Friday, December 10, 2010


"Friends" is an interesting word. There are so many different definitions for "friends".

Some people define who they are by the "friends" they have. Others have no interest in having "friends". They like being alone and without any connections.

"Friends" can be people who you attend an event, church, or club with. The mere proximity of another human makes you "friends". Guys usually have "friends" who they talk to about every six months and that may come in the form of a brief "Whats up man?" Guys express friendship by doing something together or working alongside one another.
Girls are much different. Friends share through communication. Talking is big with girls to be "friends". The talking does not even have to be meaningful and personal....(with the exception of talking about your kids). Although from what I've heard a "close" girl friend is willing to listen to the deep, personal things.

Usually people want a certain kind of "friend". Kinda like shopping for a car. What make, model, appearance, factory warranty, flaws, mileage, and don't forget maintenance are included? "Friends" can be a way to exchange goods and services.

Bottom line...who is going to pick a "friend" where they are on the giving end of the deal.

Who in their right mind would give for someone else's benefit and not their own?

Who would give knowing that they will be betrayed?

Who is seriously going to want a high maintenance friend?

Who is a friend that will give up everything - even his life - for his friend?
Who is that sort of friend?

John 15:15 - I no longer call you servants...instead I have called you friends.
John 15:13 - Greater love has no one than this: to lay down one's life for one's friends.

Tuesday, November 30, 2010


I am no stranger to birthing. I have alot of experience in the maternity ward at the hospital. Four times I have experienced the pain and toil of delivering babies. There are many different roles that people play during the birthing process. I was such an important part of our childrens' birth.

Luckily, the same doctor has delivered three of our babies. He had a great love for soccer. This provided great comfort to me during the deliveries.

Okay, Lisa may have a different viewpoint of the birthing process. It seemed to be much more difficult for her than me. Her job appeared to be more personal and critical to success and completion. My role was one of support and encouragement BUT not so important.

Recently, my birthing role has come back into service. Our church is birthing another church. We at Columbus Road are planting a church in Pittsfield, Illinois. (Go to for updates.)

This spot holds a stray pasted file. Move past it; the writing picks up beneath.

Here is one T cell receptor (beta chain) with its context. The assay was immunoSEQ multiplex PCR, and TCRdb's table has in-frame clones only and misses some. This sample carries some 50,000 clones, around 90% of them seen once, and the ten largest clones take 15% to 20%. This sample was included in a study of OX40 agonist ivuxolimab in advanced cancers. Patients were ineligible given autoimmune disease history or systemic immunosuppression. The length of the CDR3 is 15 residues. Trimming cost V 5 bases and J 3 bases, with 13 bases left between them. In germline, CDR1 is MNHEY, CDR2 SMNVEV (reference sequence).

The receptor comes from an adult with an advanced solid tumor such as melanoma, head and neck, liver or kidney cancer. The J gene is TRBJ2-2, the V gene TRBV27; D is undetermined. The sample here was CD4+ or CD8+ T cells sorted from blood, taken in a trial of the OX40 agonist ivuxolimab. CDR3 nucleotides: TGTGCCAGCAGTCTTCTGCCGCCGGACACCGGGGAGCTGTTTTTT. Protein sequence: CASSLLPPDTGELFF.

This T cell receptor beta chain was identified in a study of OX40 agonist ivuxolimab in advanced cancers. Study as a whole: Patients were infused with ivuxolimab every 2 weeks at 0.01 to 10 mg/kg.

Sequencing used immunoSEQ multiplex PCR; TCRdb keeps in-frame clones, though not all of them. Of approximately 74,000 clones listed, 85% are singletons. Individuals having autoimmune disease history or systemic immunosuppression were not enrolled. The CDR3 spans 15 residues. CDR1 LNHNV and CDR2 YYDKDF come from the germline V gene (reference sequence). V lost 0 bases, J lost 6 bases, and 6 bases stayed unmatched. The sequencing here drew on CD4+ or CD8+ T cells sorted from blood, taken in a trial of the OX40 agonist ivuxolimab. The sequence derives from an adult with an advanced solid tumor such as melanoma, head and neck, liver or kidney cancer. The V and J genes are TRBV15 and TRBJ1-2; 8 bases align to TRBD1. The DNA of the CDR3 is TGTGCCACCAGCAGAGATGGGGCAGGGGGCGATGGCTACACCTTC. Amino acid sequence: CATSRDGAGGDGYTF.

I was fortunate to lead worship and preach at Pittsfield First this last Sunday. It felt like I was out for recess. I was enjoying doing what I love to do but with little responsibility for the group.

It was to exciting to support Pastor Mike, Keri, and the rest of the planting team. I am so excited to see the new baby (church). It will be great to see it grow and develop over the coming months.

It hit me on the way back from the services that there is a big difference between being in the delivery room and delivering the baby. I am back to my encouraging, supportive ways but my part pales to the part of the ones who are doing the real work.

May everyone who is anticipating the new birth be supportive through prayer and encouragement.

Wednesday, September 29, 2010

The Learning Cycle

So I take my daughter on this awesome wilderness trip to Canada, eh. The design of the journey was to stretch both Madison and I in the area of leadership and learning. What we didn't know was the extent that God would be placing us into His school of protection and provision.

Thursday was a day of talk and travel into Michigan. We stayed in a town called Paw Paw. Friday was a day of reconnnecting with an old friend, Bob Moore. He has been my friend for over twenty five years. I wanted to demonstrate to Madison that "friends are friends forever if the Lord's the Lord of them" (thanks Michael W.). The visit was outstanding but we needed to make it into Canada by Friday evening.
We left Detriot and entered Windsor, Canada. This was Madison's first time to Canada. We started up the road for a few hours before stopping at the famous Tim Hortons donut shop. We stopped and pounded down a coffee and maple covered donut. Little did we know what was coming our way in twenty minutes.

As we headed up the 401 (the heaviest traveled freeway in Canada) traffic began to get heavy. The flow was erratic and cars were slowing and speeding up constantly. As we approached the rush hour traffic, the car in front of me stopped rather abruptly. I applied the brakes but to no avail - I hit the guy in front of me. A four car pile up; air bags deployed; and a big cloud of smoke filled the interior of the car.

Madison immediately said, "It is okay dad". Those words will never leave my mind. So comforting, so strong for a fourteen year old. We got out of the car to examine the damage as well as to check on everyone else. No one was hurt but four cars were smashed up. The reality set in.

Police, fire trucks, ambulances and tow trucks convened. It was surreal. There stood my little girl in all the chaos - strong and intent. It took about an hour to clear the scene. As we sat in the cab of the tow truck, I heard a little sniffling. I asked Madison, "Why are you crying?" She said, "Because God protected us, it could have been much worse."

Isn't it amazing how God gives us some of the most unlikely teachers in the strangest circumstances to show us His protection over us?

Monday, September 13, 2010


Well, it is only a couple of days away... Madison and I are headed to Canada for our great adventure. We are going to Algonquin Park in Ontario, Canada for a back-packing, hiking, portaging, and general wilderness adventure.

We have been preparing for this for quite some time and now the time is closing in. I am so excited to spend the time with her. We will be leaving on a Thursday and coming back on the following Saturday. That is a long time to be with one person alone.... especially your dad. You may want to pray for Madison that she has patience and endurance with me. (haha)